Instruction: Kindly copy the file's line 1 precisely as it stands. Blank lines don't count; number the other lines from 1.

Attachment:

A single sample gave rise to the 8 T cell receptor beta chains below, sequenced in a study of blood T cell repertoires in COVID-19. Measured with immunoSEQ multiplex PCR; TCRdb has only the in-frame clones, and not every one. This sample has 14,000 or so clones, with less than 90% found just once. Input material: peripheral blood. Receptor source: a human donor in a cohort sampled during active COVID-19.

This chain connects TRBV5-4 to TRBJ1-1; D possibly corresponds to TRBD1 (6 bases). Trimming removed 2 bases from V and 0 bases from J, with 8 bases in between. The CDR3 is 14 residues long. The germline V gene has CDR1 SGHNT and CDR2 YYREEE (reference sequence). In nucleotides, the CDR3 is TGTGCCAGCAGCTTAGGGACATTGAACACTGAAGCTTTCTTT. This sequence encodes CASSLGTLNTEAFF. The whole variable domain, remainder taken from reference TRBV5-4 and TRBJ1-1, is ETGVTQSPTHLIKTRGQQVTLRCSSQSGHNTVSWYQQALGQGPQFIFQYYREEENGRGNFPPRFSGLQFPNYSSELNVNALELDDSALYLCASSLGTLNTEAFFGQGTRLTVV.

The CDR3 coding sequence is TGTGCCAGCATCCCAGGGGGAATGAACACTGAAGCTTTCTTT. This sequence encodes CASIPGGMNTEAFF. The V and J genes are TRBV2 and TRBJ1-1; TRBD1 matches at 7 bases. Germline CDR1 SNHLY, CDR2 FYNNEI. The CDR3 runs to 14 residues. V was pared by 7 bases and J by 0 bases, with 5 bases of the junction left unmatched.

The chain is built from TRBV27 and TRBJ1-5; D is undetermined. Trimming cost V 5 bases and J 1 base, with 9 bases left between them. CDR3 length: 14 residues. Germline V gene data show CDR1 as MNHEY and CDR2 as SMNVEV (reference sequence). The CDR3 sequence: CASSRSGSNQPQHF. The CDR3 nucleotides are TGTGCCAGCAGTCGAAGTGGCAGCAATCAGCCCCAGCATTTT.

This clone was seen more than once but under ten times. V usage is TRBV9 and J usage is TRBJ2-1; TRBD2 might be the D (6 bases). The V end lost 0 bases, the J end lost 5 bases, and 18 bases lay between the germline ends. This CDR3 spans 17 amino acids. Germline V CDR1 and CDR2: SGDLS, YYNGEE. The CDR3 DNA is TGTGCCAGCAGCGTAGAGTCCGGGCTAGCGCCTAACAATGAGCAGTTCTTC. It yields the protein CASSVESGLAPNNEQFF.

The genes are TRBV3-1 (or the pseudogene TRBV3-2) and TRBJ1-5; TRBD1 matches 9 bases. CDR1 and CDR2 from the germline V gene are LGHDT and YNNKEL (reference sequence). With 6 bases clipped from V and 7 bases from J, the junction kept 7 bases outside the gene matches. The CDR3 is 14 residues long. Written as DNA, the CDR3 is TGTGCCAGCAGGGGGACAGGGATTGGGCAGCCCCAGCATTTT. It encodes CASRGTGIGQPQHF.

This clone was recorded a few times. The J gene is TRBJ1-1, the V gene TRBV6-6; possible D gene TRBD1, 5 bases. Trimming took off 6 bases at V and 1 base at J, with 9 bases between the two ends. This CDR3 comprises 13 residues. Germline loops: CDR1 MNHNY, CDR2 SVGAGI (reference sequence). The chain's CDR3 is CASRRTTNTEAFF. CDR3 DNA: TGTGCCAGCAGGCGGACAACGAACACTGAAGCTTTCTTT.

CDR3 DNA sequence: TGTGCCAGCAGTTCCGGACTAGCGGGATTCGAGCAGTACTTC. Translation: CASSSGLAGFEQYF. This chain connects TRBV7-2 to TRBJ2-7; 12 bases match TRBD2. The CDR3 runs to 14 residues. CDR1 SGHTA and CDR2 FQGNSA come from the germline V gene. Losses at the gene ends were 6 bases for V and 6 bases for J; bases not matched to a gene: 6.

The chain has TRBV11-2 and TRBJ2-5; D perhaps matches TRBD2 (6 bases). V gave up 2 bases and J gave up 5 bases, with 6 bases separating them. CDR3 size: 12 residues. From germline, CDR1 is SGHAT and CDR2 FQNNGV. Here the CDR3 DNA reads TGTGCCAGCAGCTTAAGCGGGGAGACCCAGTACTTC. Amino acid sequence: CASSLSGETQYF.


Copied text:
A single sample gave rise to the 8 T cell receptor beta chains below, sequenced in a study of blood T cell repertoires in COVID-19. Measured with immunoSEQ multiplex PCR; TCRdb has only the in-frame clones, and not every one. This sample has 14,000 or so clones, with less than 90% found just once. Input material: peripheral blood. Receptor source: a human donor in a cohort sampled during active COVID-19.